Solow filed document requests in December 2004, but took no further action for the next 21 months. He resumed litigation in October 2006. During the period from October 2006 through July 2008, Solow filed requests for discovery, took and defended a few depositions, and filed a second amended complaint. Thereafter, Solow took no action to pursue his claims. During this period of inactivity, Solow's New York and local counsel withdrew from representing him. By letter dated March 13, 2009, Solow advised the court that he was appearing pro se until he retained new counsel. There were no docket entries in this case from April 2009 until January 2011.

On January 11, 2011, the trial court sent a status letter to former counsel advising that there was no activity for more than one year, and that the court might dismiss the case without further notice under Chancery Court Rule 41(e). No party responded to the court's status letter, and the case was dismissed on March 9, 2011. Four months later, Solow's former counsel advised the court that Solow did not receive the January status letter until recently. Former counsel requested that the order of dismissal be vacated and that Solow be given 20 days to submit a case management order to govern future proceedings.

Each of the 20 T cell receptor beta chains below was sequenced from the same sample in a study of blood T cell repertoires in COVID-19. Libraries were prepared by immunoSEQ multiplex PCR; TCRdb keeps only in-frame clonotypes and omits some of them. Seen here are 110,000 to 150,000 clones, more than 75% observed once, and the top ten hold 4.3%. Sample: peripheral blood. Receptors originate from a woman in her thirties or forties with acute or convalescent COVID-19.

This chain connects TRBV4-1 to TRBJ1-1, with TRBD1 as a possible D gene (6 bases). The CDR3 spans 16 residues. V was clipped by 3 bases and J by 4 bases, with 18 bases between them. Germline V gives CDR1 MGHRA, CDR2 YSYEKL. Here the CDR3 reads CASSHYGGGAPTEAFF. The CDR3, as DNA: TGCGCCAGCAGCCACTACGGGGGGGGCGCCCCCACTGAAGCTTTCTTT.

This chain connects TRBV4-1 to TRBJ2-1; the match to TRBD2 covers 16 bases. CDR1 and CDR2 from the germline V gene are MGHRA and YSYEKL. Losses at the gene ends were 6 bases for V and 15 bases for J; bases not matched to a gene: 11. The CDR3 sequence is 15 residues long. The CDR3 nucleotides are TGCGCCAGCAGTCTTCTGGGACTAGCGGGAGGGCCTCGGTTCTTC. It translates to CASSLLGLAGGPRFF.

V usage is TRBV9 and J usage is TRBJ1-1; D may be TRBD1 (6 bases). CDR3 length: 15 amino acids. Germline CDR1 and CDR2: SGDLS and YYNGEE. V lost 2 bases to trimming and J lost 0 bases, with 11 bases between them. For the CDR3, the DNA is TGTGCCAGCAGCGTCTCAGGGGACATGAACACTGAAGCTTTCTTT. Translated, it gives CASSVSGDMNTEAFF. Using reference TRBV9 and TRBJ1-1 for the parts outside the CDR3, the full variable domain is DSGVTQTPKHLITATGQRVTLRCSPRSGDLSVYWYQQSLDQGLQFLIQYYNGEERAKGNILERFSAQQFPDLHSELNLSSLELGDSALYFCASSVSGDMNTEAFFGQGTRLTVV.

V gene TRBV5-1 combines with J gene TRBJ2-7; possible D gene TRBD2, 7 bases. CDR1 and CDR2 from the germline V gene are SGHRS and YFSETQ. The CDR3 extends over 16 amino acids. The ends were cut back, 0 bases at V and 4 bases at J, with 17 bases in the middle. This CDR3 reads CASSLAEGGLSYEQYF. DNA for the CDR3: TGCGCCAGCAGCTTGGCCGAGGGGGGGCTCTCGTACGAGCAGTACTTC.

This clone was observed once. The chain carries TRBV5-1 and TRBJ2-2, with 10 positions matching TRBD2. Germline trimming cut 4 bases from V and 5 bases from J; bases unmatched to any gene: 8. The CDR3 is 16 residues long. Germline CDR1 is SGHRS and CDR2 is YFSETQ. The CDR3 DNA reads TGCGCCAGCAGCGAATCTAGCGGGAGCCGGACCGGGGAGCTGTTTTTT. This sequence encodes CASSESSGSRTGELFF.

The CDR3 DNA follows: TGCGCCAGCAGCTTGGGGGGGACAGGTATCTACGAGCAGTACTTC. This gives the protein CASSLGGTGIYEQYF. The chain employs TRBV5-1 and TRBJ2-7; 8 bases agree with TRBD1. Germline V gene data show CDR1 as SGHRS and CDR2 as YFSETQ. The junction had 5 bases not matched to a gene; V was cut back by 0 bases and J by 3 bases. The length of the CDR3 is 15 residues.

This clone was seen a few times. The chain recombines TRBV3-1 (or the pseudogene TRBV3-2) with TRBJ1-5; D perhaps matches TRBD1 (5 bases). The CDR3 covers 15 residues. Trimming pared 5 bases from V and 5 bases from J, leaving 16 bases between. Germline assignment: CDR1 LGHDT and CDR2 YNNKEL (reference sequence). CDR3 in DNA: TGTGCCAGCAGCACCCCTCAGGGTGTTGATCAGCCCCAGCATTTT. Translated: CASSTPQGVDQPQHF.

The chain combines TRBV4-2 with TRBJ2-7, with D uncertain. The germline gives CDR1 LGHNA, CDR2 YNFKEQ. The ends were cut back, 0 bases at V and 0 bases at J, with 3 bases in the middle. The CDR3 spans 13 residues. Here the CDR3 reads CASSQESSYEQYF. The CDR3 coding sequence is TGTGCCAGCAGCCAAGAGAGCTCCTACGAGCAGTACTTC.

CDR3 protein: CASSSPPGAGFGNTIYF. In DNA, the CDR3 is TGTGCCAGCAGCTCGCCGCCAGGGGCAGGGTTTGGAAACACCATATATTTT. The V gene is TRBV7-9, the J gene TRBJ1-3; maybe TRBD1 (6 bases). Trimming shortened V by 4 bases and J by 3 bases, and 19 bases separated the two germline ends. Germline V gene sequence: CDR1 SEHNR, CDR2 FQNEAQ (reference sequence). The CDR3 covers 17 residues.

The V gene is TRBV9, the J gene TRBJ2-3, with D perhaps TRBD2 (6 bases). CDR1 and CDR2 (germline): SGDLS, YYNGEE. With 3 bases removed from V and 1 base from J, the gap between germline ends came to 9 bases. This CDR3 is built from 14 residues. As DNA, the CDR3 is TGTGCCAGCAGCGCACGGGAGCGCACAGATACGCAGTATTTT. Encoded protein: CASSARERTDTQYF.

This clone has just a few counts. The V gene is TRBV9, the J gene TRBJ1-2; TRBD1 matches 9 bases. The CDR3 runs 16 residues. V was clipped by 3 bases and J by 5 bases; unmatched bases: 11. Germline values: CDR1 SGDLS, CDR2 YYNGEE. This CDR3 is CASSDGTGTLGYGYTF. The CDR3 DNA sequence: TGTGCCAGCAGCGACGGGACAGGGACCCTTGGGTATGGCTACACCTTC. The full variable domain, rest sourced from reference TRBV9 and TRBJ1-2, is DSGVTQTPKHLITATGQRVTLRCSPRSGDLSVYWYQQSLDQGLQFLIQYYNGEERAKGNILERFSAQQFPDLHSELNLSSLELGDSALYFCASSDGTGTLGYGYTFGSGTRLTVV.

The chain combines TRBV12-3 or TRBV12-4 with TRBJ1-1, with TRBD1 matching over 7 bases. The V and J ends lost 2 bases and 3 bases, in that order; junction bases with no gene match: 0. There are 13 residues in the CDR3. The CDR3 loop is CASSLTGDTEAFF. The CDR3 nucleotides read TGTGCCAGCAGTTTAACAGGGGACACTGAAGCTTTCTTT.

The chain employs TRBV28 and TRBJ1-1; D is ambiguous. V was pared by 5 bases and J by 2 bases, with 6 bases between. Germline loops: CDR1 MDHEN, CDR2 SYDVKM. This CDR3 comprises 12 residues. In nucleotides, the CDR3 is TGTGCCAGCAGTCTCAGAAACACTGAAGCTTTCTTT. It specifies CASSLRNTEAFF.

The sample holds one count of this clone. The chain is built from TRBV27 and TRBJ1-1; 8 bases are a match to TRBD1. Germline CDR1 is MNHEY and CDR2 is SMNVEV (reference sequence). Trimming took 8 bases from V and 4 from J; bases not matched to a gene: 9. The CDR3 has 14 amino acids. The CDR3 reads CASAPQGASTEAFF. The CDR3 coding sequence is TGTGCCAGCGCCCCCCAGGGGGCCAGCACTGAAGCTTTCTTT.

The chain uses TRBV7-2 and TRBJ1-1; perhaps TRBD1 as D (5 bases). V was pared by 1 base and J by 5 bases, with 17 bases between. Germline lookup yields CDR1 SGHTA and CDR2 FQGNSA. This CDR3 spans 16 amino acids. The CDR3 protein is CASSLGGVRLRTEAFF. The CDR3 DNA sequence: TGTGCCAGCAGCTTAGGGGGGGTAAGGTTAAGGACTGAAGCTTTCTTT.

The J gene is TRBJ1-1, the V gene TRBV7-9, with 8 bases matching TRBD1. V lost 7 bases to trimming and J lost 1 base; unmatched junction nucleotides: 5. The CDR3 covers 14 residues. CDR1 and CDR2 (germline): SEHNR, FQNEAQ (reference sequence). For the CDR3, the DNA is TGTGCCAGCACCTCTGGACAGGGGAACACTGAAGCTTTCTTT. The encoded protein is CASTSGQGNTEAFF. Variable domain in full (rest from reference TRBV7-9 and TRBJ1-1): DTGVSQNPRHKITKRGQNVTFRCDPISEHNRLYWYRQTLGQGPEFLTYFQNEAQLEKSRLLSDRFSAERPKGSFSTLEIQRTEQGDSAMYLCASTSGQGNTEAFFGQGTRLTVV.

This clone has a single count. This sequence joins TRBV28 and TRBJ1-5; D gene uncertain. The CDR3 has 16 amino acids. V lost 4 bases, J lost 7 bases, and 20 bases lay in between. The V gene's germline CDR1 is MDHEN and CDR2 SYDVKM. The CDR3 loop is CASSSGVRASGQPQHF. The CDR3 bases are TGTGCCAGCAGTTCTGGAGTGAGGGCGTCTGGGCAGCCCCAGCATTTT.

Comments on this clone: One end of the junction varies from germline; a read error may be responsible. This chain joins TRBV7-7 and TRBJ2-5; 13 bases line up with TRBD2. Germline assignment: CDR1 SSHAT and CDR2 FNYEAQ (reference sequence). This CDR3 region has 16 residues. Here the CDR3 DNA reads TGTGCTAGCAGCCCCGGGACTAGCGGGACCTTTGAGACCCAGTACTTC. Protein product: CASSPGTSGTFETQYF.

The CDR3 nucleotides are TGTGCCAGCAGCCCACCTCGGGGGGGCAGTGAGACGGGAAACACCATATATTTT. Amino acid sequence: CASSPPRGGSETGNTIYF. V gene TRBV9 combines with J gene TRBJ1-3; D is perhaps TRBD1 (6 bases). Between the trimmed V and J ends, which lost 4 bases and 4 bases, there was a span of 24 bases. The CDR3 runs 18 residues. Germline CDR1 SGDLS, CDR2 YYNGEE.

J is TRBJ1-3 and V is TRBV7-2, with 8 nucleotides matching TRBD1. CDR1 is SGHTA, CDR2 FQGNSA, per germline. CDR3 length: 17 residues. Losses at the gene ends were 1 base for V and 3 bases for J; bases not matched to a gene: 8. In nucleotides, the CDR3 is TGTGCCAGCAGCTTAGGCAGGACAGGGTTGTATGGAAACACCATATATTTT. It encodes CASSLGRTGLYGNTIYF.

The court gave Solow until August 1, 2011, to move to vacate the order. Shortly before the due date, new counsel appeared on behalf of Solow, and his motion to vacate was timely filed. In it, Solow argued that the “good reason” for his inaction was that he was actively seeking new counsel and that he was engaged in substantive settlement negotiations. Opposing counsel described the settlement discussions as “wholly conceptual,” and added that the parties never discussed a stay. The trial court decided that Solow did not establish good cause for his inaction. By letter dated August 11, 2011, the court dismissed this case for failure to prosecute. This appeal followed.